Russia could witness protests this spring surpassing those that rocked the country following the arrest and jailing of Alexei Navalny, an ally of the Kremlin critic has said.

It comes amid local media reports that Navalny, who is serving a 2.5-year jail term, has been taken from his prison colony in the Vladimir region to an undisclosed location.

By Wednesday afternoon, nearly 400,000 people had registered their intention on the “Free Navalny” website to attend demonstrations in support of the Putin critic.

Leonid Volkov, who heads Navalny’s regional headquarters network, said in a series of tweets that this level of support suggested that the turnout would be greater than for the demonstrations in January, which were followed by a brutal crackdown and over 11,000 arrests.

Минутка математики и оптимизма.

Один из важных тезисов кремлеботов (и всепропальщиков) относительно большого митинга “Свободу Навальному” заключается в том, что “ну мало ли, сколько людей отметились и поставили точку на карте, выйдет-то гораздо меньше”.

— Leonid Volkov (@leonidvolkov) April 7, 2021

Volkov said that by January 23, 128,000 people had registered on Navalny’s website, although many more turned up on the day. So far, he said, many more have registered in Moscow and other Russian cities than had done in January.

This suggests that bigger protests are in store and points to a significant problem for Putin, who faces waning popularity and parliamentary elections in September.

“Our plan now is for four times more people to register for the big spring rally,” he said. The website state’s his group’s goal of getting 500,000 people to commit to attending, although no date has been set for protests.

Navalny was arrested upon his arrival from Berlin, where he was treated for poisoning by the Novichok nerve agent. The U.S. was among countries that blamed the Kremlin for the attack, although Moscow denies responsibility.

Russian opposition leader Alexei Navalny
Russian opposition leader Alexei Navalny stands inside a glass cell at the Babushkinsky district court in Moscow on February 20, 2021.Protests are planned in Russia following his jailing.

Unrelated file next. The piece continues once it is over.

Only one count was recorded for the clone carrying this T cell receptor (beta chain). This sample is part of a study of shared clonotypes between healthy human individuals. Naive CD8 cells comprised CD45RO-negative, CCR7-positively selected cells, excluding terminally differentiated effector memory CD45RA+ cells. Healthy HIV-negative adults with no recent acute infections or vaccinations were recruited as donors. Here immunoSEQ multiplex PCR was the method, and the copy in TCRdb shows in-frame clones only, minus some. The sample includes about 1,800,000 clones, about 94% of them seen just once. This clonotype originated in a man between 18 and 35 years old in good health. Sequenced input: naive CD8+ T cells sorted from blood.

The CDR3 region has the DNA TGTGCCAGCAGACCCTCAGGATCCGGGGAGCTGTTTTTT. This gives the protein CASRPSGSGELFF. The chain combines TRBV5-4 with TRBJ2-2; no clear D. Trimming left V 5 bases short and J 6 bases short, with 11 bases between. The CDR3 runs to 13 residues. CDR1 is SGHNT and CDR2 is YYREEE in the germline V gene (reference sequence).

KIRILL KUDRYAVTSEV/Getty Images

“Putin tried to kill Navalny” says the Free Navalny website, “but Alexei survived—and then Putin threw him in jail.

“If you are against corruption, repression and political assassinations, work for the release of Alexei with us,” it added, calling on people to register, post messages on social networks and “let the whole country know about the campaign.”

The website has a map of the world’s biggest country, with marks from Moscow to Russia’s far east signifying areas where people had registered. “Every point on the map is a brave person who opposes Putin’s power,” it says.

Meanwhile, it has been reported that Navalny may have been taken away from the detention facility in the Vladimir region, where he is serving his term for breaching the terms of his probation order for a 2014 embezzlement case he says was politically motivated.

In a report by the local website Pro Gorod and picked up by independent Russian media outlets, Navalny may have been transported to another prison or been given a medical examination.

Navalny’s lawyers have not commented on the reports of his whereabouts, Echo of Moscow reported.

The Kremlin critic has been on a hunger strike since March 31 in protest at the lack of medical assistance and he has been complaining of pain in his legs and back.

The graphic below provided by Statista shows how long Putin has been in power.

Putin Power Statista
Vladimir Putin’s reign in Russia.
Statista